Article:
This same Jesus who so loved Paul as to shower him with graces also sent him a severe trial to keep him from becoming puffed-up with pride. This is what the apostle tells us. Yes, God will allow us to fall into great weaknesses and temptations in order to keep us from the worst of sins: pride, which St. Thomas calls “the root and beginning of all vice.”
This applies especially to God’s allowing sins of the flesh in “very many of even the greatest of his elect” (think of David and his penitential psalm 50/51). Paul asked the Lord many times (three meaning a perfect number in the Bible) to remove this temptation, but the answer was that he “glory” in his weakness in order to show forth the power of Christ. So in addition to all of his other qualities he now could boast even of his weakness.
If some question this interpretation, saying that it was only a physical malady, like sciatica, we add the interpretation of Aquinas, who, without denying his frequent sicknesses, still insists on the point that Paul had this fleshly struggle. He says explicitly that this “thorn in the flesh” refers to the movements of lust.
In our times especially there are many souls who are sincere believers, and yet they are caught in the grasp of habits of impurity in thought and deed. They pray the rosary, they go to adoration, they promote the Faith, they perform works of charity, they want to become holy, and yet they fall repeatedly. The devil would like them to believe that they are abandoned, doomed to die in grave sin, but this is not the case.
God is infinitely more powerful than sin and the devil. He is so powerful that he can use our grave sins and besetting faults to make us reach a deeper level of love of God and neighbor. He can even make us humble and protect us from pride by the undeniable evidence of our sins. Christ Jesus is the Great Physician of Souls, and could it be that his permission of our sins is part of his great therapeutic strategy to make us humble and holy?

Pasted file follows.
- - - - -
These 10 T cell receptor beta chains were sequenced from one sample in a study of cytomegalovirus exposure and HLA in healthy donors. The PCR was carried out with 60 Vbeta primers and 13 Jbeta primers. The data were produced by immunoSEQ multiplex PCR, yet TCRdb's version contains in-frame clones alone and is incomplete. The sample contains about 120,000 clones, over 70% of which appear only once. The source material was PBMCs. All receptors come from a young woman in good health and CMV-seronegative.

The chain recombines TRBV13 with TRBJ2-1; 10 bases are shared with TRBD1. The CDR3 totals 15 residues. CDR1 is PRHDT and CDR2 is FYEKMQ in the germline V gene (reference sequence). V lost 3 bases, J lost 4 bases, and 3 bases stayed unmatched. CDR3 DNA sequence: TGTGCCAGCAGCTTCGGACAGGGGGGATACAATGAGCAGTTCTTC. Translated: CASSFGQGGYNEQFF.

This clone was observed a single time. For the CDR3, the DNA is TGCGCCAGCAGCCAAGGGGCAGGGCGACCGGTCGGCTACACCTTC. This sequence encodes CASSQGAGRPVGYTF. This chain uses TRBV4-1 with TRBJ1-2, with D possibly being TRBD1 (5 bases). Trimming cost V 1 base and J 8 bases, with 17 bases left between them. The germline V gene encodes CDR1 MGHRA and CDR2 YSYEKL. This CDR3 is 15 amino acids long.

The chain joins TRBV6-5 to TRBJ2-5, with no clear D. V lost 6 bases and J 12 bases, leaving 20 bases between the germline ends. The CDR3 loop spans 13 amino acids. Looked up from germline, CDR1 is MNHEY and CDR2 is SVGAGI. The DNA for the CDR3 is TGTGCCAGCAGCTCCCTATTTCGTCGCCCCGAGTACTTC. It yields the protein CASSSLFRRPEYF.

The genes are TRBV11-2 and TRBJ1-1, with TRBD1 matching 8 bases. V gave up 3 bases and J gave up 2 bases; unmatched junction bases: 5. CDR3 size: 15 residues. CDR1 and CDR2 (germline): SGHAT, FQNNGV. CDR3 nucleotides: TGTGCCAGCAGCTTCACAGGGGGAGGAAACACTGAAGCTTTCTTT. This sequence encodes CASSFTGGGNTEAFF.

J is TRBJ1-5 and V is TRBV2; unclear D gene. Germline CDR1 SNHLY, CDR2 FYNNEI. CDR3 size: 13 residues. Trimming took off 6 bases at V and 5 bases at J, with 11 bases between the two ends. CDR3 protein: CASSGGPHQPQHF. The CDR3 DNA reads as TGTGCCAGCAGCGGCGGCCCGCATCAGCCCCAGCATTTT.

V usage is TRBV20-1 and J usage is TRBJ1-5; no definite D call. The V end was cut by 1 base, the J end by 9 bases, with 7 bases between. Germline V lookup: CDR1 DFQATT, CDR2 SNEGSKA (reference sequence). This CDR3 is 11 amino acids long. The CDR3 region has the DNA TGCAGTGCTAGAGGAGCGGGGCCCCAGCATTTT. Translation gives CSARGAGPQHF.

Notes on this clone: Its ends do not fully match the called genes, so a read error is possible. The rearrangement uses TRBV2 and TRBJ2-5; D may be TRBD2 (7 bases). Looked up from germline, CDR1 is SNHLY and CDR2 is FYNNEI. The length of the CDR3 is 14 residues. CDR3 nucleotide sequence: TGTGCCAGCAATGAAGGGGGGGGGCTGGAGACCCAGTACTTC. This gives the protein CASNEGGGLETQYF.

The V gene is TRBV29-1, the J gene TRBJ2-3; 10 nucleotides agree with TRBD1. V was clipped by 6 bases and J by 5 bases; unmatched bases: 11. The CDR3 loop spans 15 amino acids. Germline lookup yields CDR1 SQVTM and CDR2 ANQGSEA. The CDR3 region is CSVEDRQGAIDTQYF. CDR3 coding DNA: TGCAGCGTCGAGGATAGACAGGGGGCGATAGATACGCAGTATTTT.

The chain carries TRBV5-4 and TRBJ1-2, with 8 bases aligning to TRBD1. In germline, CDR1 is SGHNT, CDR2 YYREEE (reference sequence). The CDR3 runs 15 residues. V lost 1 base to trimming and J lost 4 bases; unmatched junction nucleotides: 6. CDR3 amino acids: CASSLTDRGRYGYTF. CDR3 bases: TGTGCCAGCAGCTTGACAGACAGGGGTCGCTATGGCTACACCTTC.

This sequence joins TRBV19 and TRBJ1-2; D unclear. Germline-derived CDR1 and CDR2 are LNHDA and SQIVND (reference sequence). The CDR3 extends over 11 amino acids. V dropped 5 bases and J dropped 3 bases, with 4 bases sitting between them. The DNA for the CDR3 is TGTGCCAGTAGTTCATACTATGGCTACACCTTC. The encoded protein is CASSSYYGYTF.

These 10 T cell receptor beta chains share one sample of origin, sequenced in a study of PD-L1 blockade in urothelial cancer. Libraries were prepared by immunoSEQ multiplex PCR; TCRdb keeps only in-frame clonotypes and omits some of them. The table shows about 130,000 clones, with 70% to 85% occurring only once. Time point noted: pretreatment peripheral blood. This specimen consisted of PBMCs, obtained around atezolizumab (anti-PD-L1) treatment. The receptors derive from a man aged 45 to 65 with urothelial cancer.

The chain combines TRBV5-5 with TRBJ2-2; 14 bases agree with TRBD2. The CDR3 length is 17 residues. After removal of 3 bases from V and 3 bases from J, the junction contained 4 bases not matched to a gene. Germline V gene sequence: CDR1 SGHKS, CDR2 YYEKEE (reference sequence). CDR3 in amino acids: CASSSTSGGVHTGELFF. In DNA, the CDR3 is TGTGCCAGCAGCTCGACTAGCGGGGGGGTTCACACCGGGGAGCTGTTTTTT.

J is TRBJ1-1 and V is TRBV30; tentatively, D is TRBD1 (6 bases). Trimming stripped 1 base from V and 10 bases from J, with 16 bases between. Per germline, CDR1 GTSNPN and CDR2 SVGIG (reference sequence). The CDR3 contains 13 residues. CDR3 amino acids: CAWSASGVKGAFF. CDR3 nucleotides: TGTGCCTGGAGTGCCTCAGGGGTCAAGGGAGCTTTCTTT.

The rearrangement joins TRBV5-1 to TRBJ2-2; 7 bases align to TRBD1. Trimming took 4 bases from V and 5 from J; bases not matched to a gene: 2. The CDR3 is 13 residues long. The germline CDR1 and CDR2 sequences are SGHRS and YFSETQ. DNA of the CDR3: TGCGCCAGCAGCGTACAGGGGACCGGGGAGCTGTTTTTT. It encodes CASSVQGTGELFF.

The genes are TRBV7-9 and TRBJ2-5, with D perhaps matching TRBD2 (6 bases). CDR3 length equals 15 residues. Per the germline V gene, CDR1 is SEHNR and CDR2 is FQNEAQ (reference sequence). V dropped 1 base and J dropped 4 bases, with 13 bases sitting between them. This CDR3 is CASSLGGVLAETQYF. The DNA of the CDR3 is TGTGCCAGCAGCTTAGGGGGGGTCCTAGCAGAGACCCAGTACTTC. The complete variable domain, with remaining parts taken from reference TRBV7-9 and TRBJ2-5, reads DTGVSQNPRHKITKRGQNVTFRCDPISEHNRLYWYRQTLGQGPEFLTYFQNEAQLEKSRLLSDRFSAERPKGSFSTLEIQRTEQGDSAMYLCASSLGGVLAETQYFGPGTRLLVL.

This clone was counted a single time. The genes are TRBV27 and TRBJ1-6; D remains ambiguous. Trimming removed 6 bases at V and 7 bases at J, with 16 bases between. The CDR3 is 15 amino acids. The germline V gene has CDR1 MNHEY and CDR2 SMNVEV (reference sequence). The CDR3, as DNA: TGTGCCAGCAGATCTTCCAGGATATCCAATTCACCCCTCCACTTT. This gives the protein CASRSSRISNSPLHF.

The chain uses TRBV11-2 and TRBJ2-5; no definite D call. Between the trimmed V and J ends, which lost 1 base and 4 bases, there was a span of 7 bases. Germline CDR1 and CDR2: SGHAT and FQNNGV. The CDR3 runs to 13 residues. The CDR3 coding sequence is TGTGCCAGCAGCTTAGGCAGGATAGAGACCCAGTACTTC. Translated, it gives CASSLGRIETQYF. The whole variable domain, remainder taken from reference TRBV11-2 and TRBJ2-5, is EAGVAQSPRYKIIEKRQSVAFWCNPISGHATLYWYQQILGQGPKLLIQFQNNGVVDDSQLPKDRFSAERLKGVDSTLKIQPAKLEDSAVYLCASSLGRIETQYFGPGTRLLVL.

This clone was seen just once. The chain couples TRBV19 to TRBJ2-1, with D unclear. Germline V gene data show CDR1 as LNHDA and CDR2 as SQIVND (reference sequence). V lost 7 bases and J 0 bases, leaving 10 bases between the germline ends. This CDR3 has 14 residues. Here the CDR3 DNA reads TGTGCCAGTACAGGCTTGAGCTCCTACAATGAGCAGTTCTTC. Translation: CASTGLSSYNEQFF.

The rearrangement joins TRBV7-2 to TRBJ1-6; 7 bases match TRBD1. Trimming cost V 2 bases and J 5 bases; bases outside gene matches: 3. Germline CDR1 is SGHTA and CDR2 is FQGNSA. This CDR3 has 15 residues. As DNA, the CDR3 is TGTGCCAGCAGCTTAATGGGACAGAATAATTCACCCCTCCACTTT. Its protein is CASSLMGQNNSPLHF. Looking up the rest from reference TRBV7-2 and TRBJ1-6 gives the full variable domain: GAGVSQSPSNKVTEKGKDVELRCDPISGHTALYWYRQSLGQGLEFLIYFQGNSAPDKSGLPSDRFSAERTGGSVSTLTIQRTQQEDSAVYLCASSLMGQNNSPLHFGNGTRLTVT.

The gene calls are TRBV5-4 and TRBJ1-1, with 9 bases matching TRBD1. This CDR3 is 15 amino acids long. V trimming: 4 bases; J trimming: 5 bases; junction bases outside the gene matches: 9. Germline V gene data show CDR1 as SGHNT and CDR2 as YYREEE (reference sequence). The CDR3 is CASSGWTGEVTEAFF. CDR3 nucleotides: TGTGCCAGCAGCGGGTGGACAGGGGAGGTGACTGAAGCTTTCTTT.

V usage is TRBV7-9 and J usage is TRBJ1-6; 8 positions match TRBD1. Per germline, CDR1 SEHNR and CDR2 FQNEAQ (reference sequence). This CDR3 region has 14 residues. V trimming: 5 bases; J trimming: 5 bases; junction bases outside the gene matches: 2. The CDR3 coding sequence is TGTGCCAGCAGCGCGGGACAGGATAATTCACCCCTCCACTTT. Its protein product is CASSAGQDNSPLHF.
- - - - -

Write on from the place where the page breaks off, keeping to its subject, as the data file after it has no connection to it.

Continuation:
Yes, indeed, when we look at the sins of the world it cannot be any other way. So if you, dear reader, have struggles with sins of weakness, with sins of lust or intemperance, know that the Physician of Souls may be even now preparing your healing and your protection from your sicknesses of soul, and especially of the sickness of pride which infects so many of those who appear to be righteous.
Our world is full of people who accuse and attack and seek to bring down people they are sure are evil. This occurs even in the Church. They should remember as St. Alphonsus taught “There are many virgins in hell, but no humble souls!”
Who would you like to be: David, Peter, the Magdalene, Paul, or just your own model of someone who has nothing to be ashamed of, that is, the kind of saint that is never, ever found outside the Holy Family? The choice is between reality and spiritual illusion. So boast of your weakness and of Christ’s power. And then stop justifying yourself, avoid the occasions of sin insofar as you can, and get to confession often! Now that’s an effective vaccination.